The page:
package com.devsphinx.web.controller.user;

import com.devsphinx.web.controller.BaseController;
import com.devsphinx.web.model.user.CreateAccountModel;
import org.springframework.stereotype.Controller;
import org.springframework.ui.Model;
import org.springframework.validation.BindingResult;
import org.springframework.web.bind.annotation.RequestMapping;
import org.springframework.web.bind.annotation.RequestMethod;
import org.springframework.web.servlet.mvc.support.RedirectAttributes;

import javax.validation.Valid;

@Controller
public class CreateAccountController extends BaseController {

    @RequestMapping(value = "/create-account", method = RequestMethod.GET)
    public String getCreateAccount(Model model) {

        if (!model.containsAttribute("createAccountModel")) {
            model.addAttribute("createAccountModel", new CreateAccountModel());
        }

        return "create-account/create-account";
    }

    @RequestMapping(value = "/create-account", method = RequestMethod.POST)
    public String postCreateAccount(
            @Valid CreateAccountModel createAccountModel,
            BindingResult result, RedirectAttributes redirectAttributes) {

        if (result.hasErrors()) {
            redirectAttributes.addFlashAttribute("org.springframework.validation.BindingResult.createAccountModel", result);
            redirectAttributes.addFlashAttribute("createAccountModel", createAccountModel);
            return "redirect:/create-account";
        }
        
        // Success case omitted...
    }
}

You can see that we have here a standard spring controller with two methods. The first method serves the GET request for the account creation page and the second one serves the POST request.

What we wanted to achieve is if the POST request is performed and there are validation errors, then the request is redirected to the GET handler with the errors and form field values still populated.

In the POST handler method

if (result.hasErrors()) {
    redirectAttributes.addFlashAttribute("org.springframework.validation.BindingResult.createAccountModel", result);
    redirectAttributes.addFlashAttribute("createAccountModel", createAccountModel);
    return "redirect:/create-account";
}

In this, we have to populate these to the RedirectAttributes instance.

  • For the BindingResult you have to specify the class with the full package name and contatenate the model’s name to the end.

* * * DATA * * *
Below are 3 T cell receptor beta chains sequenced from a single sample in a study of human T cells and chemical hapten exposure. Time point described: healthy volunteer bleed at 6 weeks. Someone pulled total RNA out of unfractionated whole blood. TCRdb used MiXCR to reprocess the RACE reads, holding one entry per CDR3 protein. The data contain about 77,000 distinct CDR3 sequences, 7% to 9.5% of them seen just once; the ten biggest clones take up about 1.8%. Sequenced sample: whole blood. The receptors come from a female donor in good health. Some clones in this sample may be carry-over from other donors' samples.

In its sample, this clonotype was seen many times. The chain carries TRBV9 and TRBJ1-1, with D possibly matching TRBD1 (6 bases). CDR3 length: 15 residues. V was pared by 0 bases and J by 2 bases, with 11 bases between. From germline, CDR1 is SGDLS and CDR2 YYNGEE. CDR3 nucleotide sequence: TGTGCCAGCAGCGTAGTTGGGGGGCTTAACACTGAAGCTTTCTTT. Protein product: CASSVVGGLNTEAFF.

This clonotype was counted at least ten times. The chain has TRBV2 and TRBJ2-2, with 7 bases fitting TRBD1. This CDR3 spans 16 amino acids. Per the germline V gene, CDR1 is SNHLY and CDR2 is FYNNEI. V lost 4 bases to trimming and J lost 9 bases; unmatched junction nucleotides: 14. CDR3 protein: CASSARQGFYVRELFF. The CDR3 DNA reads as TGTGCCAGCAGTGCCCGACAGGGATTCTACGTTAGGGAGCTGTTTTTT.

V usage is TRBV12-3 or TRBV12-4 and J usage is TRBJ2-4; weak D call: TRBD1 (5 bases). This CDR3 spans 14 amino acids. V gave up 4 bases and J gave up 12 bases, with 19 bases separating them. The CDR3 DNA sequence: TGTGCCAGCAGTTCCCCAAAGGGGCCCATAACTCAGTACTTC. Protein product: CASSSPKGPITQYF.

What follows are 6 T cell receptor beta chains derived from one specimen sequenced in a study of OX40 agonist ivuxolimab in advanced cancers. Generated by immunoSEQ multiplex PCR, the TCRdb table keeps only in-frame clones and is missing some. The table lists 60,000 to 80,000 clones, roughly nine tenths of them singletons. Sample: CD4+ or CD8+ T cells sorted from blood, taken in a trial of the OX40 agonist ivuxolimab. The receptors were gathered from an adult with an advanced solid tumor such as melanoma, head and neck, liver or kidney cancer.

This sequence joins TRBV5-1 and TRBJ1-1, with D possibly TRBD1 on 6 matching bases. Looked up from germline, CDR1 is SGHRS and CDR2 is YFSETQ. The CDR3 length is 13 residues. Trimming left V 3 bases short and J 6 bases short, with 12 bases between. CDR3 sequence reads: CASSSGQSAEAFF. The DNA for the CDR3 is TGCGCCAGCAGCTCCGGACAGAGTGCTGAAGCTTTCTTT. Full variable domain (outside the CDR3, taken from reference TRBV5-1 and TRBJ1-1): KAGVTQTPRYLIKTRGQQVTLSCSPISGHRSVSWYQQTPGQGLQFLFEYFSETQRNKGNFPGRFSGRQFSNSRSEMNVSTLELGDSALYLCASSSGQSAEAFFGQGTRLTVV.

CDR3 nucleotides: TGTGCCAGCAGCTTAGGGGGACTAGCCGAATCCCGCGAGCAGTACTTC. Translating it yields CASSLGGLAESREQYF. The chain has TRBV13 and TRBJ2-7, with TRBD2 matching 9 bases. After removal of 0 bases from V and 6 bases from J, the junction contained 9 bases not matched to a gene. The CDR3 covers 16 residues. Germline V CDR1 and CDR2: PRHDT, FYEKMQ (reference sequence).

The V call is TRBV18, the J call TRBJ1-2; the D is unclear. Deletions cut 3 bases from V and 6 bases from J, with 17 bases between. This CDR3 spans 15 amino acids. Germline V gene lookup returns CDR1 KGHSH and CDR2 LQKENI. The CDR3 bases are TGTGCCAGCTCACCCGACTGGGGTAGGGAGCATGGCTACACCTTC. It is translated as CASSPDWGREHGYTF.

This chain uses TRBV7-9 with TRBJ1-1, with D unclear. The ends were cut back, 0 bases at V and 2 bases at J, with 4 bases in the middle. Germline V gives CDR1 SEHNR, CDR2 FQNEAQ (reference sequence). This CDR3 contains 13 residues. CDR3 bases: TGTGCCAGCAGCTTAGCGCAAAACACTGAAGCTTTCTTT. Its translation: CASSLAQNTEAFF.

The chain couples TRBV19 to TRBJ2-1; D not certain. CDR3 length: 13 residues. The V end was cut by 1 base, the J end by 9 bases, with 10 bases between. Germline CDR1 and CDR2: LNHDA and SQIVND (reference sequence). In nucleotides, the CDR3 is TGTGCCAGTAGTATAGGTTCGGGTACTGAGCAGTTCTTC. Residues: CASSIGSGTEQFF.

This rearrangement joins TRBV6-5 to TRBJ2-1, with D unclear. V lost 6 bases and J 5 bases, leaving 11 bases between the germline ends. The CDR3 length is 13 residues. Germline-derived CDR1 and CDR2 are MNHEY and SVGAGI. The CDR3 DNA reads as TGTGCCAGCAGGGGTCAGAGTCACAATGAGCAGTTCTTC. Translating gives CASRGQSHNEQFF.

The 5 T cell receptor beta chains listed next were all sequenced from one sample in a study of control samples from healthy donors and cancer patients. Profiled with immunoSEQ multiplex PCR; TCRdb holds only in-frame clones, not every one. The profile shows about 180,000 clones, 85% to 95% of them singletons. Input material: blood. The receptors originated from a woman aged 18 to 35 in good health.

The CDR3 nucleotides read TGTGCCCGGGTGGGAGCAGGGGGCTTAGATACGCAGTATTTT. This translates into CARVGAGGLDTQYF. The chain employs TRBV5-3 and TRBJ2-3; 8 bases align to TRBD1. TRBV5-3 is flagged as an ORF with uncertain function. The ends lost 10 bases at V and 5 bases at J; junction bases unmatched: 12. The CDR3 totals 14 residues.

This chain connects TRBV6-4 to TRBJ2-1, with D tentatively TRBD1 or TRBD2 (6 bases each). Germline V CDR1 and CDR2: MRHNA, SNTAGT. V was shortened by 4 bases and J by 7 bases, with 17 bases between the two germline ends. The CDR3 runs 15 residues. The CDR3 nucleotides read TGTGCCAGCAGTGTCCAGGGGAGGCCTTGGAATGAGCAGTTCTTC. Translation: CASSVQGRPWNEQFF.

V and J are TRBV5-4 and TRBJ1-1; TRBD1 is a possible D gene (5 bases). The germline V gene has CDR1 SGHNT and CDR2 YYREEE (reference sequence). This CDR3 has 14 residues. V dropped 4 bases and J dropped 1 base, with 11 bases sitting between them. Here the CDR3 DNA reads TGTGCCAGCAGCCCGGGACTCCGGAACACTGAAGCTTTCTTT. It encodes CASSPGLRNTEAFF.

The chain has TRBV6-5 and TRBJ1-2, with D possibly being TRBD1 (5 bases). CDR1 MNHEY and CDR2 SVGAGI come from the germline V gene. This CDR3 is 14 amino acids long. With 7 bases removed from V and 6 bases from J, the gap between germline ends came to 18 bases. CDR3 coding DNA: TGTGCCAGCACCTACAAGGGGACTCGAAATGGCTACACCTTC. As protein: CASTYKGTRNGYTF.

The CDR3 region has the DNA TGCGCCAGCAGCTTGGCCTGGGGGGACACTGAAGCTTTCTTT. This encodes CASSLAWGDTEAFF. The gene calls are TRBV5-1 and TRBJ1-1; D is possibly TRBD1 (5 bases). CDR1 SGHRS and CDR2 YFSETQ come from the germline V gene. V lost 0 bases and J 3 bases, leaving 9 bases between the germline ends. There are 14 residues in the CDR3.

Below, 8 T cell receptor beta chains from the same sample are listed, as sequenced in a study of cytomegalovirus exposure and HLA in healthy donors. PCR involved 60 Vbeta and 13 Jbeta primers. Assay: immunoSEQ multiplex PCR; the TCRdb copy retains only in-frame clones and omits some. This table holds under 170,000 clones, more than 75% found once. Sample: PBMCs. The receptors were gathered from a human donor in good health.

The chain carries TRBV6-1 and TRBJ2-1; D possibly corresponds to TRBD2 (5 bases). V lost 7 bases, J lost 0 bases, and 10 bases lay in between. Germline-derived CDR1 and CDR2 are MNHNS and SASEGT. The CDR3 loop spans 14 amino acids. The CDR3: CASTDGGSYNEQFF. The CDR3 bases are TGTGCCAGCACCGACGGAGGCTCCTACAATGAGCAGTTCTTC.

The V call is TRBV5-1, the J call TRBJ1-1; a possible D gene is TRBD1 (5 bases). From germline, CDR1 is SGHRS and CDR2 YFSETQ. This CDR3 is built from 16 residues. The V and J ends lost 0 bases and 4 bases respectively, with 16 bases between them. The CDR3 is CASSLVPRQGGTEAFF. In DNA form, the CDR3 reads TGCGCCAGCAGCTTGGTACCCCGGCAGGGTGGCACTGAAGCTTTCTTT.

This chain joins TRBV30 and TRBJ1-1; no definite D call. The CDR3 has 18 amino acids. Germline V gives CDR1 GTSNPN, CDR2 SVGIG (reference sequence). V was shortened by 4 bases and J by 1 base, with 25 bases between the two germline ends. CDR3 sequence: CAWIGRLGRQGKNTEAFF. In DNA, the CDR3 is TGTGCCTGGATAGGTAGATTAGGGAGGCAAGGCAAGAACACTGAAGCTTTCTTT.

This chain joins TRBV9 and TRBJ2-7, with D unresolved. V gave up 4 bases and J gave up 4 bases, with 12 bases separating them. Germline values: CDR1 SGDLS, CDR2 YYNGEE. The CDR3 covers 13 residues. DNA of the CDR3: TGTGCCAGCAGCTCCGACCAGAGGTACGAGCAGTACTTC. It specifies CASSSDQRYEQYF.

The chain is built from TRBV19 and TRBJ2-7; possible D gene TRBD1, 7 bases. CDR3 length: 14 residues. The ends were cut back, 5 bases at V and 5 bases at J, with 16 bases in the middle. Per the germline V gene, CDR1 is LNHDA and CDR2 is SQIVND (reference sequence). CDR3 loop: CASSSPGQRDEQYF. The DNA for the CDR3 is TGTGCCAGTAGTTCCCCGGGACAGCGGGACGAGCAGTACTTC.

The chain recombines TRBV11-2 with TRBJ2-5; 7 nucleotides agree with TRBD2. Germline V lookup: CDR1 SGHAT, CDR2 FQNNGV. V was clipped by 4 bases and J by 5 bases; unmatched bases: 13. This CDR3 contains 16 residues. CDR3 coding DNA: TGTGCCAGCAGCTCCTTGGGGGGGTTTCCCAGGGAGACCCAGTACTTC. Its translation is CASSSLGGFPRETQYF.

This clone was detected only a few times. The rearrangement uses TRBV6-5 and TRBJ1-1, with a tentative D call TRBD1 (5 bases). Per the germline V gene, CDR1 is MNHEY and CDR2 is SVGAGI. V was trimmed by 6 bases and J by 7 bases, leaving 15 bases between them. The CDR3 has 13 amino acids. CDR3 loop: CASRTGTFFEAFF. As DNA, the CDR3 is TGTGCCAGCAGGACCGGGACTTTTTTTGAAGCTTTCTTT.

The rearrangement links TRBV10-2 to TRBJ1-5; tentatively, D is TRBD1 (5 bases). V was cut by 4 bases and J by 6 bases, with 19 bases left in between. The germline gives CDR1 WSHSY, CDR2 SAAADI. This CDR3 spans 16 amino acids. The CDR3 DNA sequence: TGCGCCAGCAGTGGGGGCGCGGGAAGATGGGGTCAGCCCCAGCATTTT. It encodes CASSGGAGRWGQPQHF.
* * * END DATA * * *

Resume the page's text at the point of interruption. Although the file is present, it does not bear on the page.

• The model must be added with the same name as you were using in this method.

In the GET handler method

@RequestMapping(value = "/create-account", method = RequestMethod.GET)
public String getCreateAccount(Model model) {

  if (!model.containsAttribute("createAccountModel")) {
    model.addAttribute("createAccountModel", new CreateAccountModel());
  } 

  return "create-account/create-account";
}

If we redirect from the POST handler, because we added the flash attributes, the model in the GET handler will be automatically populated with these.

However, if we reach the GET handler with just a regular page request, without anything added as flash attributes, we need to manually add the our form backing object (createAccountModel) to the model.

How to monitor your local Java web application through JMX

Java Management Extensions (JMX) is a Java technology that supplies tools for monitoring applications. Monitoring a locally running Java web application is really straightforward.

You do not need any extra configuration to set up, you only need a tool called JConsole, and it’ll be able to see all your locally running JVMs and monitor them.

JConsole can be found in the bin directory inside your JDK’s installation directory. For me it is: C:\Program Files\Java\jdk1.8.0_91\bin 

Start jconsole.exe and you should see your local processes:

On this example screenshot, the first process is a Java web application which I started in a standalone tomcat. The second one is the process of JConsole itself.

Even you are running your application using the Maven tomcat plugin and not in a standalone tomcat, it’ll still work.

Select one of the processes and double click on it. You should see the management interface open up with a slew of useful statistics and information:

Troubleshooting

If you do not see any processes in the “Local Processes” list, please check out this post for a possible solution.